|Publication number||US5244375 A|
|Application number||US 07/810,244|
|Publication date||Sep 14, 1993|
|Filing date||Dec 19, 1991|
|Priority date||Dec 19, 1991|
|Also published as||CA2083317A1, CA2083317C, CN1083126A, DE69230706D1, DE69230706T2, EP0548760A1, EP0548760B1, US5306531|
|Publication number||07810244, 810244, US 5244375 A, US 5244375A, US-A-5244375, US5244375 A, US5244375A|
|Inventors||Kenneth J. Laurence, Wolfgang Kieferle|
|Original Assignee||Formica Technology, Inc.|
|Export Citation||BiBTeX, EndNote, RefMan|
|Patent Citations (36), Non-Patent Citations (17), Referenced by (23), Classifications (26), Legal Events (14)|
|External Links: USPTO, USPTO Assignment, Espacenet|
1. Field of the Invention
The present invention relates to plasma ion nitrided (ionitrided) steel plates for use in pressure applications and, more particularly, to an improved highly durable plasma nitrided stainless steel press plate having a high-quality microfinish and methods for the manufacture of same for use in the production of wear resistant decorative laminate.
2. Description of the Prior Art undergone a series of innovations which have lead to greater and greater consumer expectations regarding decorative laminate durability and resistance to mar, scratch, scuff and abrasive wear. Recent efforts to produce such a wear-resistant decorative laminate, especially high pressure decorative laminate, have included the use of extremely hard alumina grit of varying sizes incorporated within the laminate surface. Whereas in the past, formulations for some decorative laminates comprising 6 micron grit as 1 percent by weight in liquid resin and 15 micron grit as 0.5 percent by weight in liquid resin have been utilized, current product trends indicate that formulations having up to 30 micron grit as 9 percent by weight in liquid resin may be necessary to meet consumer laminate wear expectations.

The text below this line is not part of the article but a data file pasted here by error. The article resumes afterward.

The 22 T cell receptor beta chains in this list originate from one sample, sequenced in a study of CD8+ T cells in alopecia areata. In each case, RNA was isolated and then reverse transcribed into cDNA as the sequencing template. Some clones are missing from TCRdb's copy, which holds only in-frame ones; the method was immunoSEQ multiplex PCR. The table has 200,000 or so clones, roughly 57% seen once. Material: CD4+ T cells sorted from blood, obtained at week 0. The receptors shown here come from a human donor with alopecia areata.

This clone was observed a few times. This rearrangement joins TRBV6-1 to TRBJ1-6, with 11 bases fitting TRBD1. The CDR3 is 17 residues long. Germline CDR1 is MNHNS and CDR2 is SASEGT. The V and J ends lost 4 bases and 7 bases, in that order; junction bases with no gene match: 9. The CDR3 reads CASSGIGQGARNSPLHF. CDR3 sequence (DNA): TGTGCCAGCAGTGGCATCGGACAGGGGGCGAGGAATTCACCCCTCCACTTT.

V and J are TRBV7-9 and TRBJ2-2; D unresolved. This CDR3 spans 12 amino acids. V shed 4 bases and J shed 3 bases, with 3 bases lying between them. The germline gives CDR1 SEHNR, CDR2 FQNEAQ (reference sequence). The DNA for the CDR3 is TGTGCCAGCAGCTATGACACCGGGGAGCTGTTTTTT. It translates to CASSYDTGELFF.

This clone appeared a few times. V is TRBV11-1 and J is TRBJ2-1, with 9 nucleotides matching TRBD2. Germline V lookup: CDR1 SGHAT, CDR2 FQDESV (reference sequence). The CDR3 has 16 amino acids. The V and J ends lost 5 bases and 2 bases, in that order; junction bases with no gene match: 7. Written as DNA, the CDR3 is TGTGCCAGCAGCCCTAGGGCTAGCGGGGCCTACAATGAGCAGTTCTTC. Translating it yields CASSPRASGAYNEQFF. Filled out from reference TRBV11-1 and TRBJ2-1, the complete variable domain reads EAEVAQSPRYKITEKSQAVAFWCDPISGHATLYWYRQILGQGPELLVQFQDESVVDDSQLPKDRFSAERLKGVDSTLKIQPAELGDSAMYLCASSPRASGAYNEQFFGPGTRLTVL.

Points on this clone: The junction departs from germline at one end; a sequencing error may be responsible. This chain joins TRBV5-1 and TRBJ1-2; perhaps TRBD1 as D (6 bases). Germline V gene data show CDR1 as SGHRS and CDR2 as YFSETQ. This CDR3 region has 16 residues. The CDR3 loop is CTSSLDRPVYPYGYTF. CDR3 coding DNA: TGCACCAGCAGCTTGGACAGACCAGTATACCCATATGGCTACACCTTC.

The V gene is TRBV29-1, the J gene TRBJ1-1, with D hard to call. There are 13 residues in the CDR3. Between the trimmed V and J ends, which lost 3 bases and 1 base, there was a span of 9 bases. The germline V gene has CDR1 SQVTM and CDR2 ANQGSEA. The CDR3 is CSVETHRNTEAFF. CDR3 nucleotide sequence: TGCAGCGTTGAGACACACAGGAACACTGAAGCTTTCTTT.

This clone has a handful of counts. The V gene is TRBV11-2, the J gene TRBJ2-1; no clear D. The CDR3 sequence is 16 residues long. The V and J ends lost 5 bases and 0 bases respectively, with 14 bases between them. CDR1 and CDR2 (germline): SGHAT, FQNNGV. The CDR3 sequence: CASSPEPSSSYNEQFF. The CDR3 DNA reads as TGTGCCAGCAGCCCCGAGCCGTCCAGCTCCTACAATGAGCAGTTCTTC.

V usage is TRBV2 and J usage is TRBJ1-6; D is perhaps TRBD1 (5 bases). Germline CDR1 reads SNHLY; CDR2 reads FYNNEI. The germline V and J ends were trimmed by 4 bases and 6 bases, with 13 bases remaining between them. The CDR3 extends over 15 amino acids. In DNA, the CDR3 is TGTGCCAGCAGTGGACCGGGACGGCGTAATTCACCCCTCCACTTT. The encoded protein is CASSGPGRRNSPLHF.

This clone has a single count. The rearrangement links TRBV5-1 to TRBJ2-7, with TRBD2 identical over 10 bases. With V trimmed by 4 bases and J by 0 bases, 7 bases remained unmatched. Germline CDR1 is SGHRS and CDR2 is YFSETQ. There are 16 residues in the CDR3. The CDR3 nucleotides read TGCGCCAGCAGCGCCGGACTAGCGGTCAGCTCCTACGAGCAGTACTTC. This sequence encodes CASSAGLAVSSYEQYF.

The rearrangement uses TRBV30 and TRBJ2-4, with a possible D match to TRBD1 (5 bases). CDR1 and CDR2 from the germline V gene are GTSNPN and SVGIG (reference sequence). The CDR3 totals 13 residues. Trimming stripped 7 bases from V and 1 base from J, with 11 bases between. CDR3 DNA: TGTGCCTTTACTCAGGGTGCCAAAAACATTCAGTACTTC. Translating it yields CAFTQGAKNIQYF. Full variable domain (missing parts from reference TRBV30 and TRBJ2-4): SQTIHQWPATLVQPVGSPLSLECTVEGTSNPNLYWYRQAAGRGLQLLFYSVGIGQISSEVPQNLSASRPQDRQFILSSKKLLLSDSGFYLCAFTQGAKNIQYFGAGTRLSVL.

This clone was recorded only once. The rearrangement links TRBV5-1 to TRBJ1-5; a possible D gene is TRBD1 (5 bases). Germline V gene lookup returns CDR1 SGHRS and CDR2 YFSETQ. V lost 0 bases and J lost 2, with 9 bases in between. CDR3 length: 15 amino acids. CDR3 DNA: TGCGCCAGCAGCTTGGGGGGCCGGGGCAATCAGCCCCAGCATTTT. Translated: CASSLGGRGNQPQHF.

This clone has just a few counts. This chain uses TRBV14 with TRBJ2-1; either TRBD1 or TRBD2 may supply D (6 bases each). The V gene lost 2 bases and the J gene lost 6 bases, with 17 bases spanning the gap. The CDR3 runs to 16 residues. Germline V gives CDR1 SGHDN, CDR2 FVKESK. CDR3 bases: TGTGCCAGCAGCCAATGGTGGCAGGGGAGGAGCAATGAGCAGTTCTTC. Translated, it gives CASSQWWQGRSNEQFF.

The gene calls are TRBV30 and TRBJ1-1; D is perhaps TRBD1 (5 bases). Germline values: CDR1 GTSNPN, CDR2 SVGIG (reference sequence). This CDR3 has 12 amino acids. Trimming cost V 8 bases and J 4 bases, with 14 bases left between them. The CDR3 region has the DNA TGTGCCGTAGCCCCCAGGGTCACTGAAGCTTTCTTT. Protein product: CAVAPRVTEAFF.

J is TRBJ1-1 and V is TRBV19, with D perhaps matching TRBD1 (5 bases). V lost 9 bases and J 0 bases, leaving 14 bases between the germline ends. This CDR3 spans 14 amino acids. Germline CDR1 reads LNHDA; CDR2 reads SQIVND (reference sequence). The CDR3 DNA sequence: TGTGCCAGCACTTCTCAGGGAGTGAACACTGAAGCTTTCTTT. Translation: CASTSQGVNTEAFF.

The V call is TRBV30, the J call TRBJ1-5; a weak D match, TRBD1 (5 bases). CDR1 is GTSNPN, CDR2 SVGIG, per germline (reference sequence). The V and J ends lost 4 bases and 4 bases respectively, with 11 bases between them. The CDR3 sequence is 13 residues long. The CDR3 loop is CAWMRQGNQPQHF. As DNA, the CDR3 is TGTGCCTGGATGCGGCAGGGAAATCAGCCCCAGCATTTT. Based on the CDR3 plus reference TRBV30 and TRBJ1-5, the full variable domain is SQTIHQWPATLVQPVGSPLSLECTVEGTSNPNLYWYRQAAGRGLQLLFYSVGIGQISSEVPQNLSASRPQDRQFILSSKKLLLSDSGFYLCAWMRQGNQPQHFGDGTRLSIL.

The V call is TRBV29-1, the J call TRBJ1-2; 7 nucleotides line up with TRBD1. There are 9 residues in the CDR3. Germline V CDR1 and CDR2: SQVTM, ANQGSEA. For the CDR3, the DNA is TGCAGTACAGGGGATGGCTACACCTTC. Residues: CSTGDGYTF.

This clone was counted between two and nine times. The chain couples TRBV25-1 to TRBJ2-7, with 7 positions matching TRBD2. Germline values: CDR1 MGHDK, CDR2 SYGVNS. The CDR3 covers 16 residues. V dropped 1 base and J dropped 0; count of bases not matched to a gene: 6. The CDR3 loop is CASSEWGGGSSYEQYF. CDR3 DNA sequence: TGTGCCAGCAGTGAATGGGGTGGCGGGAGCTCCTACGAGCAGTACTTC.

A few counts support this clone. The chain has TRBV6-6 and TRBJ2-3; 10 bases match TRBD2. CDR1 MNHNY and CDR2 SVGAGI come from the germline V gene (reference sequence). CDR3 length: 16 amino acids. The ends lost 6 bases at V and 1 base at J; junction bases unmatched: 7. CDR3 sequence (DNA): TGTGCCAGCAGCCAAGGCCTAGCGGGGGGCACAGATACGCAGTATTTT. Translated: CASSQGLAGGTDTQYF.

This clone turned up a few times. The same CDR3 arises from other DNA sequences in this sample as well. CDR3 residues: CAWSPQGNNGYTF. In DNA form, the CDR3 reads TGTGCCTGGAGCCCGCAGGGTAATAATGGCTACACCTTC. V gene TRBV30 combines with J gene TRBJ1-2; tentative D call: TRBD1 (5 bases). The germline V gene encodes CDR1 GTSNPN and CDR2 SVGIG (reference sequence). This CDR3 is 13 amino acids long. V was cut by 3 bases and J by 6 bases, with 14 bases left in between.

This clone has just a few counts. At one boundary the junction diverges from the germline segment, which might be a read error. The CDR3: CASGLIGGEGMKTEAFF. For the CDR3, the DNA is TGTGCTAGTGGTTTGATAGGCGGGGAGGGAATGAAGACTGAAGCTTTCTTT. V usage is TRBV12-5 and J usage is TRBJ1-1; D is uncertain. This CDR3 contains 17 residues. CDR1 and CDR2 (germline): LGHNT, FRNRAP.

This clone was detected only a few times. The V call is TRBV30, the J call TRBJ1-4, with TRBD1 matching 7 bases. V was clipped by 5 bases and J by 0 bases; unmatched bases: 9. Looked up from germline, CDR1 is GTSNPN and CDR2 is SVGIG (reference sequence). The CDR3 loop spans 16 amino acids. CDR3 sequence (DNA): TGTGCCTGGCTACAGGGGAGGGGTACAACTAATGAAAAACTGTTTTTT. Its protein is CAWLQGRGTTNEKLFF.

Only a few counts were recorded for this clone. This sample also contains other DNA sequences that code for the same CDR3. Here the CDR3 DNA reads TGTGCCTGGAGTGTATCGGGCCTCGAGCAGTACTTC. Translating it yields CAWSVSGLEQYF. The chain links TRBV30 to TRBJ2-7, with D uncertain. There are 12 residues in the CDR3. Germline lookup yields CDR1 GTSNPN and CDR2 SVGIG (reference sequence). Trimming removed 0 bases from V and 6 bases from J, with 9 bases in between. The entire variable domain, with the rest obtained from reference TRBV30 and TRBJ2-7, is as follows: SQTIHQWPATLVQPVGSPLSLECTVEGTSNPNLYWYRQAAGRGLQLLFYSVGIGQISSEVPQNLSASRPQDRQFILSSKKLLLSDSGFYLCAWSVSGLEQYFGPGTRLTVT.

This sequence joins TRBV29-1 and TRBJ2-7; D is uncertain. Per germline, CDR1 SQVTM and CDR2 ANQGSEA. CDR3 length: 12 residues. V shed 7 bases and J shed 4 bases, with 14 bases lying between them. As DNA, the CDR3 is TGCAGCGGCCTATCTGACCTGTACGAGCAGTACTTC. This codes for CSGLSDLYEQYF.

Press plates used to produce decorative laminates are somewhat unique in overall geometry. Manufactured from various grades of steel, particularly stainless steel, the press plate is a flat sheet of rectangular cross section and often has comparatively large longitudinal and transverse dimensions, for example, as large as sixteen and five feet, respectively. The press plates, while thus having large planar surface areas, are only about one eighth of an inch thick.
In a polished condition, the press plates ideally take on the appearance of a mirror-like sheet due to an extremely uniform planar surface, or microfinish, where microscopic discontinuities are minimized. Indeed, in the case of polished press plates, press plate microfinish quality can be determined by viewing reflected images on its surface and scrutinizing the reflected images for optical discrepancies.
Textured press plates, produced by mechanically shot peening or chemically etching their planar surface, or combinations thereof, are usually of much lower gloss than polished plates, such that instrumental gloss measurement rather than visual reflectivity is usually the primary method of characterizing their quality, although certain defects are also evident with visual inspection. Instrumental gloss measurements, in ISO or NEMA gloss units, are typically established by the manufacturer of the laminate based upon consumer expectations. The laminate gloss level in turn is directly related to the gloss of the press plates from which it is produced. The greater the gloss of the plate, the more apparent plate wear becomes.